the Valley with solemn god-like gestures through Indian Cañon and over
the North Dome and Royal Arches, moving swiftly, yet with majestic
deliberation. On they came, nearer and nearer, gathering and massing
beneath my feet and filling the Tenaya Cañon. Then the sun shone free,
lighting the pearly gray surface of the cloud-like sea and making it
glow. Gazing, admiring, I was startled to see for the first time the
rare optical phenomenon of the “Specter of the Brocken.” My shadow,
clearly outlined, about half a mile long, lay upon this glorious white
surface with startling effect. I walked back and forth, waved my arms
and struck all sorts of attitudes, to see every slightest movement
enormously exaggerated. Considering that I have looked down so many
times from mountain tops on seas of all sorts of clouds, it seems
strange that I should have seen the “Brocken Specter” only this once.
A grander surface and a grander stand-point, however, could hardly
have been found in all the Sierra.

After this grand show the cloud-sea rose higher, wreathing the Dome, and
for a short time submerging it, making darkness like night, and I began
to think of looking for a camp ground in a cluster of dwarf pines. But
soon the sun shone free again, the clouds, sinking lower and lower,
gradually vanished, leaving the Valley with its Indian-summer colors
apparently refreshed, while to the eastward the summit-peaks, clad in
new snow, towered along the horizon in glorious array.

Though apparently it is perfectly bald, there are four clumps of pines
growing on the summit, representing three species, Pinus albicaulis,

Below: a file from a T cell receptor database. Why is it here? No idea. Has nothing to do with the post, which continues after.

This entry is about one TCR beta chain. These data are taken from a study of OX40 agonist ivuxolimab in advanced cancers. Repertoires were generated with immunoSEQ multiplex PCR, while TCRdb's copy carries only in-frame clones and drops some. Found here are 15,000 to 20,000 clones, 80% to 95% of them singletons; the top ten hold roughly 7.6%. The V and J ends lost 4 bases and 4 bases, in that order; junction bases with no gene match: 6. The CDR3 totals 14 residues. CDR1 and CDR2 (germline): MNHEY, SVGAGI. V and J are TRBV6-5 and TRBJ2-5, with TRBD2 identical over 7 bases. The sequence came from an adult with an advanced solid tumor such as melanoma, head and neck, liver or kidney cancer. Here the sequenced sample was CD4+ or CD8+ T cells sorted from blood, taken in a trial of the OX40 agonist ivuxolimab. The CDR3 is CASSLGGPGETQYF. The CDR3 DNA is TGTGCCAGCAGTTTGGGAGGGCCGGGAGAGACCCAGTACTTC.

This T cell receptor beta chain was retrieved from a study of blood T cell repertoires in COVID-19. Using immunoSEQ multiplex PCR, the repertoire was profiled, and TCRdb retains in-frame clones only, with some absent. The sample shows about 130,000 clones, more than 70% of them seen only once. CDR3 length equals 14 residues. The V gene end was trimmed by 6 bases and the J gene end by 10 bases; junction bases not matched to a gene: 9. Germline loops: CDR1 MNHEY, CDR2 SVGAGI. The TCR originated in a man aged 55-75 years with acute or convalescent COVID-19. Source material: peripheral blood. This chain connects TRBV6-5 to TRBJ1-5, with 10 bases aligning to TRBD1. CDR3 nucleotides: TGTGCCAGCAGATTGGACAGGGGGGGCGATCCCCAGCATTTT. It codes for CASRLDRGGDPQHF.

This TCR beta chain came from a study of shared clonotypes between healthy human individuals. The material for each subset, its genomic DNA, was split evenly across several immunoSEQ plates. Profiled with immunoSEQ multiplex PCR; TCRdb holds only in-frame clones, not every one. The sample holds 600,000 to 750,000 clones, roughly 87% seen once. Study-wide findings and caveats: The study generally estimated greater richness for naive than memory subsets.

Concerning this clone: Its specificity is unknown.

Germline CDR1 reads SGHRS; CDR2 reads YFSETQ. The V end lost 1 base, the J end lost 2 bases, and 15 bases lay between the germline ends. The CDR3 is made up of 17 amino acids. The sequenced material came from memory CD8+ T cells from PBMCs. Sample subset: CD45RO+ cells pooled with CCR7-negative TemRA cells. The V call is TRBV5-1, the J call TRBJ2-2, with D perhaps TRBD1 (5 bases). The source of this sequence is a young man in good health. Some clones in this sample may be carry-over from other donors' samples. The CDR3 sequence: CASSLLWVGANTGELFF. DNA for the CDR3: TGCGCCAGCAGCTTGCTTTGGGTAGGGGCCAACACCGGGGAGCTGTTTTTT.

P. contorta and P. ponderosa, var. Jeffreyi–all three, of course,
repressed and storm-beaten. The alpine spiræa grows here also and
blossoms profusely with potentilla, erigeron, eriogonum, pentstemon,
solidago, and an interesting species of onion, and four or five species
of grasses and sedges. None of these differs in any respect from those
of other summits of the same height, excepting the curious little
narrow-leaved, waxen-bulbed onion, which I had not seen elsewhere.



Notwithstanding the enthusiastic eagerness of tourists to reach the
crown of the Dome the views of the Valley from this lofty standpoint are
less striking than from many other points comparatively low, chiefly on
account of the foreshortening effect produced by looking down from so
great a height. The North Dome is dwarfed almost beyond recognition,
the grand sculpture of the Royal Arches is scarcely noticeable, and the
whole range of walls on both sides seem comparatively low, especially
when the Valley is flooded with noon sunshine; while the Dome itself,
the most sublime feature of all the Yosemite views, is out of sight
beneath one’s feet. The view of Little Yosemite Valley is very fine,
though inferior to one obtained from the base of the Starr King Cone,
but the summit landscapes towards Mounts Ritter, Lyell, Dana, Conness,
and the Merced Group, are very effective and complete.

No one has attempted to carry out Anderson’s plan of making the Dome
accessible. For my part I should prefer leaving it in pure wildness,
though, after all, no great damage could be done by tramping over it.
The surface would be strewn with tin cans and bottles, but the winter
gales would blow the rubbish away. Avalanches might strip off any sort
of stairway or ladder that might be built. Blue jays and Clark’s crows
have trodden the Dome for many a day, and so have beetles and chipmunks,
and Tissiack would hardly be more “conquered” or spoiled should man be
added to her list of visitors. His louder scream and heavier scrambling
would not stir a line of her countenance.

When the sublime ice-floods of the glacial period poured down the flank
of the Range over what is now Yosemite Valley, they were compelled to
break through a dam of domes extending across from Mount Starr King to
North Dome; and as the period began to draw near a close the shallowing
ice-currents were divided and the South Dome was, perhaps, the first to
emerge, burnished and shining like a mirror above the surface of the icy
sea; and though it has sustained the wear and tear of the elements tens
of thousands of years, it yet remains a telling monument of the action
of the great glaciers that brought it to light. Its entire surface is
still covered with glacial hieroglyphics whose interpretation is the
reward of all who devoutly study them.